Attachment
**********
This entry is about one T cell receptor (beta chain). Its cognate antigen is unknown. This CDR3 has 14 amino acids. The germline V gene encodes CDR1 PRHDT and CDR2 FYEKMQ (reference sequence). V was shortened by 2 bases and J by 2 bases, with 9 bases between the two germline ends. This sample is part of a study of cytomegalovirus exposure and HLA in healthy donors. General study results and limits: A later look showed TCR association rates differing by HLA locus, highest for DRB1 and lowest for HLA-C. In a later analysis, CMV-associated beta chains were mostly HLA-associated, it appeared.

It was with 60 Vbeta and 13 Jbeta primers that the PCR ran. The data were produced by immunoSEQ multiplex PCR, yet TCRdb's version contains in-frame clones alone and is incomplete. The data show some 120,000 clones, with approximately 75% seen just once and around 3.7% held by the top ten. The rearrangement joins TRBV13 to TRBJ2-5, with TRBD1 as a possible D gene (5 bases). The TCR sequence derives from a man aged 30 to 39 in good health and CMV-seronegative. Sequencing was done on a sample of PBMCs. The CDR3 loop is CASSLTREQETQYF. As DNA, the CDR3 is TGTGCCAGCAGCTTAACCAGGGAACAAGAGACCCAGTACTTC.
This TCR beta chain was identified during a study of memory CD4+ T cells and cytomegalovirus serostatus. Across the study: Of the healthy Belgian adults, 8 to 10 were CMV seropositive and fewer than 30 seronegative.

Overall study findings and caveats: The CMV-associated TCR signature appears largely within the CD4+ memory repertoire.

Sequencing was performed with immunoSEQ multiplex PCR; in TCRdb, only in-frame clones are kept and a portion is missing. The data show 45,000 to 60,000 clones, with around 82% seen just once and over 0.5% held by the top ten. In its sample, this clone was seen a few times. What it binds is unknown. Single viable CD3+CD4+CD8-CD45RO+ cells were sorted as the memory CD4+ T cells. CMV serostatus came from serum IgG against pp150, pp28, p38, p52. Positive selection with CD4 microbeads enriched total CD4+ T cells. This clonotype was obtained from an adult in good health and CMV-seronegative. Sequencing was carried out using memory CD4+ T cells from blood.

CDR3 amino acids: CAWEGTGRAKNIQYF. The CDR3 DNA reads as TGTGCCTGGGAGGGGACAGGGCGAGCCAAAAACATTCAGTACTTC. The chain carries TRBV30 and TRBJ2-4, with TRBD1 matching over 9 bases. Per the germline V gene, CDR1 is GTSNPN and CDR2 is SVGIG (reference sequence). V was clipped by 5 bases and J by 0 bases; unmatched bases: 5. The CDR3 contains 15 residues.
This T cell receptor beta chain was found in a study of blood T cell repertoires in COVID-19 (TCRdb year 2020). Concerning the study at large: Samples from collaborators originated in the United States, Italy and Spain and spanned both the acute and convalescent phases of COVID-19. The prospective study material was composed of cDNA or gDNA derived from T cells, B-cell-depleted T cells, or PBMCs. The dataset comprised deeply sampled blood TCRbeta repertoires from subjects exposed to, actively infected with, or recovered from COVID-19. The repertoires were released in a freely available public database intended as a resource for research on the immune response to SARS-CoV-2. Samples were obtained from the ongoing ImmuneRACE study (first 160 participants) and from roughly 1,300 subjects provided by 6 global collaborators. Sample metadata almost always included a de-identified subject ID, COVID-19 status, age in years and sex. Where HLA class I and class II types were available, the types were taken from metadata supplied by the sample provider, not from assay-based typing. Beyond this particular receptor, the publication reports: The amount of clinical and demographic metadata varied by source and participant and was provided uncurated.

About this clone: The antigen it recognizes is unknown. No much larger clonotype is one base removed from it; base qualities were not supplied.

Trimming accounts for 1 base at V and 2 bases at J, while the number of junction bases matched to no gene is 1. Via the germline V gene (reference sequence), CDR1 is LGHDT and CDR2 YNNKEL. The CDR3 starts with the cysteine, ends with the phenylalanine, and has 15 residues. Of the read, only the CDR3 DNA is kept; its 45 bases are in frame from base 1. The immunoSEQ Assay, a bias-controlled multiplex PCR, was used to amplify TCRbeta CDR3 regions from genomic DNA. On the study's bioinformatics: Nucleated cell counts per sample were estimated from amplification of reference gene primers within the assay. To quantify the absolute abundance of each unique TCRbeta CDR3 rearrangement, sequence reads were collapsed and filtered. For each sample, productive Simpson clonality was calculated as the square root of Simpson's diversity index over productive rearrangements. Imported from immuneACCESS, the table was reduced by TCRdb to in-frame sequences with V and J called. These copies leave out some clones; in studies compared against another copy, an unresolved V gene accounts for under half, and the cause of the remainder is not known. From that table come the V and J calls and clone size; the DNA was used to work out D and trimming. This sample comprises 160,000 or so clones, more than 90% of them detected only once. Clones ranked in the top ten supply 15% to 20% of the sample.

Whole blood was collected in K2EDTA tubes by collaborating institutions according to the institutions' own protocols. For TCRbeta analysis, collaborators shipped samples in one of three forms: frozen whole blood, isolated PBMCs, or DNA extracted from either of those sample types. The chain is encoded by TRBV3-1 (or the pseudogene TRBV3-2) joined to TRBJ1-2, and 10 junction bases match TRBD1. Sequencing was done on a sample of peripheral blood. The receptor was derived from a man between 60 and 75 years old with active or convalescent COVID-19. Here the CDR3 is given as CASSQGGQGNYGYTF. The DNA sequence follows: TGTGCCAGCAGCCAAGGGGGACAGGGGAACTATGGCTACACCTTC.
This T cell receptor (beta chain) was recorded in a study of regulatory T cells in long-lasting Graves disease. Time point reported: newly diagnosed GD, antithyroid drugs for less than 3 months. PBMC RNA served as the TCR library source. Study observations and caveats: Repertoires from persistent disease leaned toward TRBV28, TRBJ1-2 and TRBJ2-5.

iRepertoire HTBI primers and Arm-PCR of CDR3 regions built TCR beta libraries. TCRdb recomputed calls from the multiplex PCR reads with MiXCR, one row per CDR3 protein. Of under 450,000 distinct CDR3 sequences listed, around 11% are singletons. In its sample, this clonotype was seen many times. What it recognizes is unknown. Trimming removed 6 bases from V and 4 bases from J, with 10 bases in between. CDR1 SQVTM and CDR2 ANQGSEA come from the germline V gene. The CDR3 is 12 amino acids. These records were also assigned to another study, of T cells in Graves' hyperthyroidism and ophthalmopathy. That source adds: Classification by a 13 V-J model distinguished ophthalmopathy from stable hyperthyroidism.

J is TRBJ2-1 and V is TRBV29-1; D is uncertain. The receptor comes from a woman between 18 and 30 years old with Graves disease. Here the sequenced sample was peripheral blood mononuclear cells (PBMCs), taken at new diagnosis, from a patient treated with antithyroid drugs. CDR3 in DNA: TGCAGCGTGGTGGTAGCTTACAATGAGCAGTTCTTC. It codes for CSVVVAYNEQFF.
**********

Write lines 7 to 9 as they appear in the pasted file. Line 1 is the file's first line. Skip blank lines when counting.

This T cell receptor beta chain was found in a study of blood T cell repertoires in COVID-19 (TCRdb year 2020). Concerning the study at large: Samples from collaborators originated in the United States, Italy and Spain and spanned both the acute and convalescent phases of COVID-19. The prospective study material was composed of cDNA or gDNA derived from T cells, B-cell-depleted T cells, or PBMCs. The dataset comprised deeply sampled blood TCRbeta repertoires from subjects exposed to, actively infected with, or recovered from COVID-19. The repertoires were released in a freely available public database intended as a resource for research on the immune response to SARS-CoV-2. Samples were obtained from the ongoing ImmuneRACE study (first 160 participants) and from roughly 1,300 subjects provided by 6 global collaborators. Sample metadata almost always included a de-identified subject ID, COVID-19 status, age in years and sex. Where HLA class I and class II types were available, the types were taken from metadata supplied by the sample provider, not from assay-based typing. Beyond this particular receptor, the publication reports: The amount of clinical and demographic metadata varied by source and participant and was provided uncurated.

About this clone: The antigen it recognizes is unknown. No much larger clonotype is one base removed from it; base qualities were not supplied.

Trimming accounts for 1 base at V and 2 bases at J, while the number of junction bases matched to no gene is 1. Via the germline V gene (reference sequence), CDR1 is LGHDT and CDR2 YNNKEL. The CDR3 starts with the cysteine, ends with the phenylalanine, and has 15 residues. Of the read, only the CDR3 DNA is kept; its 45 bases are in frame from base 1. The immunoSEQ Assay, a bias-controlled multiplex PCR, was used to amplify TCRbeta CDR3 regions from genomic DNA. On the study's bioinformatics: Nucleated cell counts per sample were estimated from amplification of reference gene primers within the assay. To quantify the absolute abundance of each unique TCRbeta CDR3 rearrangement, sequence reads were collapsed and filtered. For each sample, productive Simpson clonality was calculated as the square root of Simpson's diversity index over productive rearrangements. Imported from immuneACCESS, the table was reduced by TCRdb to in-frame sequences with V and J called. These copies leave out some clones; in studies compared against another copy, an unresolved V gene accounts for under half, and the cause of the remainder is not known. From that table come the V and J calls and clone size; the DNA was used to work out D and trimming. This sample comprises 160,000 or so clones, more than 90% of them detected only once. Clones ranked in the top ten supply 15% to 20% of the sample.